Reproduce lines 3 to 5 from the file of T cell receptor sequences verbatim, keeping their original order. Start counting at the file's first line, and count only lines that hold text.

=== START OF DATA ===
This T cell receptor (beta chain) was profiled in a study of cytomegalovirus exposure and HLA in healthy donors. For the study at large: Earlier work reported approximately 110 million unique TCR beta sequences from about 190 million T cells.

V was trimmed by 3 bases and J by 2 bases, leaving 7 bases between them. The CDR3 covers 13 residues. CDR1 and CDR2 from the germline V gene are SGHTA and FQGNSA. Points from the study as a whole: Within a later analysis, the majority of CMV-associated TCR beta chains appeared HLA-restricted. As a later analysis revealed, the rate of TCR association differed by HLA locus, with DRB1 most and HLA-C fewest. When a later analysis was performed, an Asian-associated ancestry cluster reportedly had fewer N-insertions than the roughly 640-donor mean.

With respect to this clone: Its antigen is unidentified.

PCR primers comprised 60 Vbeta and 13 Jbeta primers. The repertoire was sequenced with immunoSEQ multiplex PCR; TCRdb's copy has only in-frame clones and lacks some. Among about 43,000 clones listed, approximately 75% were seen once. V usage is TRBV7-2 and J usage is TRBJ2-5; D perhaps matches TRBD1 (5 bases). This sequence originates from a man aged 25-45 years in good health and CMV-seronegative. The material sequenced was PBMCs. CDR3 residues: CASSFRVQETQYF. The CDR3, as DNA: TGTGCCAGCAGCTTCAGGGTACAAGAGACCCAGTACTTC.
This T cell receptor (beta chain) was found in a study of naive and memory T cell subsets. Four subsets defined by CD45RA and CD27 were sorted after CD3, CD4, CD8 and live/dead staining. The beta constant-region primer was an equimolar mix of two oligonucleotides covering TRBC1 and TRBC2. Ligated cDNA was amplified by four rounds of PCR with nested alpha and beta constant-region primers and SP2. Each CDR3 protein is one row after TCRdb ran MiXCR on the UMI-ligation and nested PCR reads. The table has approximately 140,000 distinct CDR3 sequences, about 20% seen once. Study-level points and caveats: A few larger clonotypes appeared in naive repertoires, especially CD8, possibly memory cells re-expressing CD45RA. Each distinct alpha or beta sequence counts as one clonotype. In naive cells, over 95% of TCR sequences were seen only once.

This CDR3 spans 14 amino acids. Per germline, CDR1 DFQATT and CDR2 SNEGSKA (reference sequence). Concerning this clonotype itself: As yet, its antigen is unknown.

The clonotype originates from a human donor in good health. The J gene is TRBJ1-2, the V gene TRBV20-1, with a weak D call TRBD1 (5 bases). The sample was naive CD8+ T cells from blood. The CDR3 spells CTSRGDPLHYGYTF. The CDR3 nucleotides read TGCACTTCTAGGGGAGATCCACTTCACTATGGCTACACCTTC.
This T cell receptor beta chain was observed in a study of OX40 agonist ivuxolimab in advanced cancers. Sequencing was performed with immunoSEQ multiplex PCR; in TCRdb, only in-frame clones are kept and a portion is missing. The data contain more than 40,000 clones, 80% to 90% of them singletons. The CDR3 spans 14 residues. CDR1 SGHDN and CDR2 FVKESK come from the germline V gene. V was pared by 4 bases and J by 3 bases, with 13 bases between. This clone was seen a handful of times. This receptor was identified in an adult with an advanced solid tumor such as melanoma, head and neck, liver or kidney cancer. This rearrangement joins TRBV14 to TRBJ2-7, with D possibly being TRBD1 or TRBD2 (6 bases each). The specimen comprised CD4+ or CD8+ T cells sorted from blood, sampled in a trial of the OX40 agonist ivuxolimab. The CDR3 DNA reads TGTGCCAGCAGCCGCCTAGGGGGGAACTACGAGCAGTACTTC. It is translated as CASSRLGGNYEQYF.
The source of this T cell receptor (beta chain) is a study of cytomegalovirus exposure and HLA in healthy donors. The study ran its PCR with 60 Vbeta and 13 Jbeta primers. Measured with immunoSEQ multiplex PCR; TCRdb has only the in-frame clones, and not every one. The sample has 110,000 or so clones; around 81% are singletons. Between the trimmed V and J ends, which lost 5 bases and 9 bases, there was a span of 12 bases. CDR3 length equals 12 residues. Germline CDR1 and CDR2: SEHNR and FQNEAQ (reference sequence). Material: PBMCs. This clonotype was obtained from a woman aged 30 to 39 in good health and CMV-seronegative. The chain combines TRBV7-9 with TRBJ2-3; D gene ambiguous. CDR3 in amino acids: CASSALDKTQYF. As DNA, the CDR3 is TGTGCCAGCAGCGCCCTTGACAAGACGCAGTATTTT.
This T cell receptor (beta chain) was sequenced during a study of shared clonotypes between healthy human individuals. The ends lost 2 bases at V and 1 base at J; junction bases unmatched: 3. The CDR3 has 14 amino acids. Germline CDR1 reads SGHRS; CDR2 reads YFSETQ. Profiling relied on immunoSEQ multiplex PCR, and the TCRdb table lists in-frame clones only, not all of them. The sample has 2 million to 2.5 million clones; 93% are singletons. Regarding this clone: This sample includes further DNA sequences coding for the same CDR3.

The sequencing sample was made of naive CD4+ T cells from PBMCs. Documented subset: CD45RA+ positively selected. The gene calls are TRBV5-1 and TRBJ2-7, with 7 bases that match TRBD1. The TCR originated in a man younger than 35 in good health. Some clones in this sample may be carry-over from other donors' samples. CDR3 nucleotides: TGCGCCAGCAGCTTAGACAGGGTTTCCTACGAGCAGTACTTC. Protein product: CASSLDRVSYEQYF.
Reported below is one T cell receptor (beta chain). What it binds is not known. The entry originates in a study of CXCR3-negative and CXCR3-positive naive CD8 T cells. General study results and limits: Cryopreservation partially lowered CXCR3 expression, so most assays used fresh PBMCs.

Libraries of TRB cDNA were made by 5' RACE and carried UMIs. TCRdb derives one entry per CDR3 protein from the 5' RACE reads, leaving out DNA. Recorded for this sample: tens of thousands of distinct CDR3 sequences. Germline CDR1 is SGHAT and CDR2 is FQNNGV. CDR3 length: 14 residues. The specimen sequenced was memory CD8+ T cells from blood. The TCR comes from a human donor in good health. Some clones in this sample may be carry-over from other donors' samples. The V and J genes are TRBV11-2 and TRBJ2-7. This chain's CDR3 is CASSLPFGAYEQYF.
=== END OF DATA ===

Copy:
With respect to this clone: Its antigen is unidentified.

PCR primers comprised 60 Vbeta and 13 Jbeta primers. The repertoire was sequenced with immunoSEQ multiplex PCR; TCRdb's copy has only in-frame clones and lacks some. Among about 43,000 clones listed, approximately 75% were seen once. V usage is TRBV7-2 and J usage is TRBJ2-5; D perhaps matches TRBD1 (5 bases). This sequence originates from a man aged 25-45 years in good health and CMV-seronegative. The material sequenced was PBMCs. CDR3 residues: CASSFRVQETQYF. The CDR3, as DNA: TGTGCCAGCAGCTTCAGGGTACAAGAGACCCAGTACTTC.
This T cell receptor (beta chain) was found in a study of naive and memory T cell subsets. Four subsets defined by CD45RA and CD27 were sorted after CD3, CD4, CD8 and live/dead staining. The beta constant-region primer was an equimolar mix of two oligonucleotides covering TRBC1 and TRBC2. Ligated cDNA was amplified by four rounds of PCR with nested alpha and beta constant-region primers and SP2. Each CDR3 protein is one row after TCRdb ran MiXCR on the UMI-ligation and nested PCR reads. The table has approximately 140,000 distinct CDR3 sequences, about 20% seen once. Study-level points and caveats: A few larger clonotypes appeared in naive repertoires, especially CD8, possibly memory cells re-expressing CD45RA. Each distinct alpha or beta sequence counts as one clonotype. In naive cells, over 95% of TCR sequences were seen only once.